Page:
US President Barack Obama and Republican challenger Mitt Romney clashed over the economy Wednesday in a highly anticipated debate just weeks before the November 6 presidential election.
The standoff in Denver, Colorado, featured spirited exchanges but no discernible blunders by either candidate. Romney, who trailed the incumbent by more than 3 percentage points in national polls entering the debate, attacked hard and often, while Obama appeared restrained throughout the evening.
The debate’s most energetic exchanges revolved around taxes, with Romney saying the president’s plan to raise taxes on wealthier Americans would deal a paralyzing blow to small businesses and economic growth.
“The idea of taxing people more, putting more people out of work—you’ll never get there,” Romney said. “You never balance the budget by raising taxes.”
Romney invoked Spain’s reeling economy as a warning of where Obama’s economic policies could lead.
“Spain spends 42 percent of their total economy on government,” Romney said. “We’re now spending 42 percent of our economy on government. I don’t want to go down the path to Spain.”
Obama defended his record in light of the catastrophic state of the economy he inherited from his Republican predecessor, George W. Bush. He portrayed Romney’s economic proposals as mathematically unsound and as a tax giveaway to the richest Americans at the expense of the middle class.
The incumbent assailed Romney’s proposals to reduce the deficit by eliminating loopholes for the wealthy rather than asking them to pay the same tax rate they paid under the Clinton administration in the 1990s.
“If you think by closing loopholes and deductions for the well-to-do, somehow you will not end up picking up the tab, then Governor Romney’s plan may work for you,” Obama told the audience. “But I think math, common sense, and our history, shows us that’s not a recipe for job growth.”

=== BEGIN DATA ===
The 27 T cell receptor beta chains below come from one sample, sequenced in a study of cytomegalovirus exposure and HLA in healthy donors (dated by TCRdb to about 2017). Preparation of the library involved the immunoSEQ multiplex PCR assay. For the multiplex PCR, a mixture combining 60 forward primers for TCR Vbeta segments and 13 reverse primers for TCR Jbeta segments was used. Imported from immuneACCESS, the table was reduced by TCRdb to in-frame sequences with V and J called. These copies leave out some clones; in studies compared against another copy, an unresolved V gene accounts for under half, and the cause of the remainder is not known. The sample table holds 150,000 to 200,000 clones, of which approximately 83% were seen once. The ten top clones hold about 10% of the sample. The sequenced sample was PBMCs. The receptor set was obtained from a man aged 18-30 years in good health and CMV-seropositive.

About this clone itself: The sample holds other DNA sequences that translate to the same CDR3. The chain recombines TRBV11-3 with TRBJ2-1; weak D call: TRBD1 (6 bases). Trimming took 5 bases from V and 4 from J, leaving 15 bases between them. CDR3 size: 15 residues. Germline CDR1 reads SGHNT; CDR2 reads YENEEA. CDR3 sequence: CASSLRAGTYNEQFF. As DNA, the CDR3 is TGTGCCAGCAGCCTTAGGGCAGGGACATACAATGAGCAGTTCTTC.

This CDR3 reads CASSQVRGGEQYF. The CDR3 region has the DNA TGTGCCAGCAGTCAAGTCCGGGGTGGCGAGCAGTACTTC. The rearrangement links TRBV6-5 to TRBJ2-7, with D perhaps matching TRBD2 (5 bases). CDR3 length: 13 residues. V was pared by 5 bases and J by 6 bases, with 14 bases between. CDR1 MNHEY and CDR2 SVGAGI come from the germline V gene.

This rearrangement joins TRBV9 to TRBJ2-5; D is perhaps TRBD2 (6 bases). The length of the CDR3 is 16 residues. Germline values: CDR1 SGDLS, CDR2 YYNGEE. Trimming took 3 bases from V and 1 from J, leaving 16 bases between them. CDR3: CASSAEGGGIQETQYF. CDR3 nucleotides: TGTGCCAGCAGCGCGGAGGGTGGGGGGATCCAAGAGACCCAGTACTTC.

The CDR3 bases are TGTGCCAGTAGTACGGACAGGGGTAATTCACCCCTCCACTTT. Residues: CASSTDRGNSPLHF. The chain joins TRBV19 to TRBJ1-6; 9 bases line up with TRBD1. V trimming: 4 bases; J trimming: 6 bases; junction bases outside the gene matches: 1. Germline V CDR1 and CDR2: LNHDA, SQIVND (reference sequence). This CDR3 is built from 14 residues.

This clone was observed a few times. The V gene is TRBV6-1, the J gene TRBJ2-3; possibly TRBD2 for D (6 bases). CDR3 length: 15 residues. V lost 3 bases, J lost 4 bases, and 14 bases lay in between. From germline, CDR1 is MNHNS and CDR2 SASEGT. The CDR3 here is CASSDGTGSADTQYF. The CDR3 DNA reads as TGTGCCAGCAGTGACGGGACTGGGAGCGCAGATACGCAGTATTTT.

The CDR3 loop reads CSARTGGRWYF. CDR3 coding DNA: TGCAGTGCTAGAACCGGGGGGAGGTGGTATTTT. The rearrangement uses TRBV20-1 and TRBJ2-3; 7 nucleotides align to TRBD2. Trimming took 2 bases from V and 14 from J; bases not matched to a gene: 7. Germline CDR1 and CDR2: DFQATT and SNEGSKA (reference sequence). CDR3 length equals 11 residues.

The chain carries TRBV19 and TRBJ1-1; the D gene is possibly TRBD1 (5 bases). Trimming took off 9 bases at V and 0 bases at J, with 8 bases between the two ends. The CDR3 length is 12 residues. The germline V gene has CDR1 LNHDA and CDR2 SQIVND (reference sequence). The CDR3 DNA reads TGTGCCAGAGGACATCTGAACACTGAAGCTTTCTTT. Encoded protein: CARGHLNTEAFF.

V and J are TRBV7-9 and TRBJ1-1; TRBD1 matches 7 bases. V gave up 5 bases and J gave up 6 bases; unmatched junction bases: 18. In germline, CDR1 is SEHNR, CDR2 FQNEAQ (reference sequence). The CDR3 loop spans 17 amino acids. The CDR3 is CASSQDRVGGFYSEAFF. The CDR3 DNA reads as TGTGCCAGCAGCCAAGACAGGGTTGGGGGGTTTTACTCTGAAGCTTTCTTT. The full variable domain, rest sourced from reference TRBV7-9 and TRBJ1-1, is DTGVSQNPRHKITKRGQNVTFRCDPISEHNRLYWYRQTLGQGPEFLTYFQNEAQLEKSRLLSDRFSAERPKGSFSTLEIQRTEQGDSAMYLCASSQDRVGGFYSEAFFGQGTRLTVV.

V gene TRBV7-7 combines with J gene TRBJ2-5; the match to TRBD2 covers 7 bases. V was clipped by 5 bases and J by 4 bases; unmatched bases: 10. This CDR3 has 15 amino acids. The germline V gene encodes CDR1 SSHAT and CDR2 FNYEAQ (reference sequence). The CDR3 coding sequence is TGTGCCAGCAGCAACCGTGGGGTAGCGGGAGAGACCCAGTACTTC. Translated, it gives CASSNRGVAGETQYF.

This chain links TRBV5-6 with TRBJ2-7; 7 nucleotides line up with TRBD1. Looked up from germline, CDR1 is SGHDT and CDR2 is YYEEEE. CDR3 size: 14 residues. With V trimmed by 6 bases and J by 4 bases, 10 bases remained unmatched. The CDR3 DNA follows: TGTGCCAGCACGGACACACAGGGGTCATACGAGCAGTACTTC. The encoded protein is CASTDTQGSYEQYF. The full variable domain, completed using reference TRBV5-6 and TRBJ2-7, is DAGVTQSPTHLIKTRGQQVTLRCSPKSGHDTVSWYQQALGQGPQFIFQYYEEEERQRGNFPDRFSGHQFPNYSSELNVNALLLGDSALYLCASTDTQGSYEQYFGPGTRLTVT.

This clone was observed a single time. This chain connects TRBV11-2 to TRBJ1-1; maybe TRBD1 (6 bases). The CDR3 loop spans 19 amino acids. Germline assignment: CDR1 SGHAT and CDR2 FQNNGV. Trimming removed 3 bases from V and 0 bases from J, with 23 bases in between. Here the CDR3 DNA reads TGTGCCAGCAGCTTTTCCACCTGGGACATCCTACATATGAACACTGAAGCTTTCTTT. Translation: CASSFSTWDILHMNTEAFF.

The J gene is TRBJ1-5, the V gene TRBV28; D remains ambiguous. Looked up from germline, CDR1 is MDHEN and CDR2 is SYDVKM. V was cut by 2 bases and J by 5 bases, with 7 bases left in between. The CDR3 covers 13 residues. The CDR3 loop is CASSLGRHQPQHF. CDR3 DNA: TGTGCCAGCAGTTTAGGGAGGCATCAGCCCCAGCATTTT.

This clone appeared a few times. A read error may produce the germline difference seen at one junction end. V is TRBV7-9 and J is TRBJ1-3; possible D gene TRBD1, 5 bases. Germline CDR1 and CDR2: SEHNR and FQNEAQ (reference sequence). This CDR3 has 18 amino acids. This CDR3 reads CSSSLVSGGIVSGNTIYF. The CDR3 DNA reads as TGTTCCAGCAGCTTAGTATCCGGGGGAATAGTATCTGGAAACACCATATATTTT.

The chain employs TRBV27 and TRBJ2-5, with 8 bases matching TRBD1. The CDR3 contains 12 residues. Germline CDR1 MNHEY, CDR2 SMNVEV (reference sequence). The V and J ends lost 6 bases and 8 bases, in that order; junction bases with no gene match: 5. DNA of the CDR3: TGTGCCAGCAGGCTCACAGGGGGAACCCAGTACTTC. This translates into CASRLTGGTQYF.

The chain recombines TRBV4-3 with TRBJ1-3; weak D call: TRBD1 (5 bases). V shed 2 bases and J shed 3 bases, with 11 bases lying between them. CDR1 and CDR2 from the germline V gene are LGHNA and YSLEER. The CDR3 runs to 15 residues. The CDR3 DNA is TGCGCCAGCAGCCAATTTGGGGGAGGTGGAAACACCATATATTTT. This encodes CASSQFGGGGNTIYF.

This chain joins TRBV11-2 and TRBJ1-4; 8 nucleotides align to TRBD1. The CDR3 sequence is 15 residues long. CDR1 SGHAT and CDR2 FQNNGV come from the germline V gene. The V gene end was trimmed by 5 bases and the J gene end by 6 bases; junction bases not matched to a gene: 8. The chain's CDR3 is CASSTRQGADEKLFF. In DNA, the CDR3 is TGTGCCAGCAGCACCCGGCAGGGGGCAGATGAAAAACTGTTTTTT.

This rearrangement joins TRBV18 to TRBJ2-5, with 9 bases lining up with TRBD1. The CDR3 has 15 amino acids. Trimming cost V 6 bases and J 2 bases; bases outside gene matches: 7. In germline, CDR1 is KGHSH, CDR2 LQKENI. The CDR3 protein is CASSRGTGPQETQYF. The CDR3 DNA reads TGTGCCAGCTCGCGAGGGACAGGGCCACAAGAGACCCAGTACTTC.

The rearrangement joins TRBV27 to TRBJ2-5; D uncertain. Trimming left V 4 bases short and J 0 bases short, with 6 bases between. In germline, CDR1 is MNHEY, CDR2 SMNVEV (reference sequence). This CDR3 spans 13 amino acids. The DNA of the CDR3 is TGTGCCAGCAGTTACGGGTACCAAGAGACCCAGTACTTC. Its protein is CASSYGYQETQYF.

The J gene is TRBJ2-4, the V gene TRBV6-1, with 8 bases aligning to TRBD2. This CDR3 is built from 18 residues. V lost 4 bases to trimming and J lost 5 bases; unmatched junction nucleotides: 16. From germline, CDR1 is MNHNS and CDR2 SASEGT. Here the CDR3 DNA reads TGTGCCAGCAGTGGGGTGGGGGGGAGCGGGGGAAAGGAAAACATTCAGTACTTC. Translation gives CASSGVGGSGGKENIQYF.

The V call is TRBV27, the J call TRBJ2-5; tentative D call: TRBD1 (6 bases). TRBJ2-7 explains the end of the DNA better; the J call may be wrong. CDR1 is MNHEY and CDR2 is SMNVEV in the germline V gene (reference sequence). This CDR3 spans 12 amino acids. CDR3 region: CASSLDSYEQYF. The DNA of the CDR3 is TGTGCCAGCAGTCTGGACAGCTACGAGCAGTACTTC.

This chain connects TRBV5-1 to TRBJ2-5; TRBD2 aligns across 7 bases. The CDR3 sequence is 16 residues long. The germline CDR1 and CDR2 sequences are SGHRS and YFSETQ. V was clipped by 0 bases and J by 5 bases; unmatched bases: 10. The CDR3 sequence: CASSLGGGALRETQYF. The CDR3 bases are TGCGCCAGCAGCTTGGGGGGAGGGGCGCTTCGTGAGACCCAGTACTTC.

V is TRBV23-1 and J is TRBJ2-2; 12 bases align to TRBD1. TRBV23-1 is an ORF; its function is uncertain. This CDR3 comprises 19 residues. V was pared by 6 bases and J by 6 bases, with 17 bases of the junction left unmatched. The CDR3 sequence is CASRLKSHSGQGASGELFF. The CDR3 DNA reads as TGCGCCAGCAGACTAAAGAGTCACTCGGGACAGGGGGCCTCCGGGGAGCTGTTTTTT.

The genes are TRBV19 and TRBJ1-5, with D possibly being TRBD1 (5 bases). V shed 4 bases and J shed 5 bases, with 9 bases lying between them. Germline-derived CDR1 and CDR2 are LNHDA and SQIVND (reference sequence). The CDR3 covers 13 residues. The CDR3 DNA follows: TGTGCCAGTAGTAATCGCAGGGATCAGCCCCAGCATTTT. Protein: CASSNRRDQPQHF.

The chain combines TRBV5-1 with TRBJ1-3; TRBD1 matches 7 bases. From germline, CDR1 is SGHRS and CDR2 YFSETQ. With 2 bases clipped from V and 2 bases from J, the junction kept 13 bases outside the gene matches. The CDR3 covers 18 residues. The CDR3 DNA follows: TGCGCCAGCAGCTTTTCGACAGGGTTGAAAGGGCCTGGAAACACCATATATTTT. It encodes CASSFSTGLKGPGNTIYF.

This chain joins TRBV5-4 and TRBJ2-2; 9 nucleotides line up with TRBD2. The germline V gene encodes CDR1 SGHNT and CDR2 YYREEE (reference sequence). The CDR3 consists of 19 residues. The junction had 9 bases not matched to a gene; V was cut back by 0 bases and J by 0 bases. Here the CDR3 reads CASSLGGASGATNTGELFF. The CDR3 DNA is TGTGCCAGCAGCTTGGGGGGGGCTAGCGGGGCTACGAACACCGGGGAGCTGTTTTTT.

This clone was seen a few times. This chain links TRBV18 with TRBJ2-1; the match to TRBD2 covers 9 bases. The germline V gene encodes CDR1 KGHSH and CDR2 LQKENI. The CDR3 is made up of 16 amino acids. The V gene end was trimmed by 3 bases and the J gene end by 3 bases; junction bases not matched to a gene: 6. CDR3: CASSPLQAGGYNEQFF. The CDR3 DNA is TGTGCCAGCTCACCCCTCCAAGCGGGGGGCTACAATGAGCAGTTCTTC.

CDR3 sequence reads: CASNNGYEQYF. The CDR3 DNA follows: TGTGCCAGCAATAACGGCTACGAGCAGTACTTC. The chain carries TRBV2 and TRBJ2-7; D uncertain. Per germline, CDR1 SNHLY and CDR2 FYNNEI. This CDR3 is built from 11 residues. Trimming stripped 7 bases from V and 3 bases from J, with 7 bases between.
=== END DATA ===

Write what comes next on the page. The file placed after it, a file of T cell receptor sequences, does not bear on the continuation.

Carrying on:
The candidates tangled over several other domestic issues, including the Affordable Care Act, Obama’s signature health care reform that Romney has vowed to repeal should he capture the White House.
Romney hammered the bill as a federal overreach that will result in the government “telling a patient and a doctor what kind of treatment they can have.”
“That’s the wrong way to go,” Romney said. “The private market and individual responsibility always work best.”
Obama, meanwhile, staunchly defended the bill and highlighted some of its more popular features, such as a provision preventing health care companies from denying coverage based on an individual’s pre-existing condition.
The president also noted the legislation’s similarity to the health care reform legislation signed into law by Romney when he served as governor of Massachusetts.
“We used the same advisers, and they said it’s the same plan,” Obama said. “… The reason [Romney] set up the system in Massachusetts is there isn’t a better way of dealing with a pre-existing condition problem."
As the two entered the fray over health care, Romney offered an apology for using the term “ObamaCare” to describe the law. The term is widely used in a derogatory context by the US president’s opponents.
“I use that term with all respect, by the way,” Romney said.
“I like it,” Obama quipped in response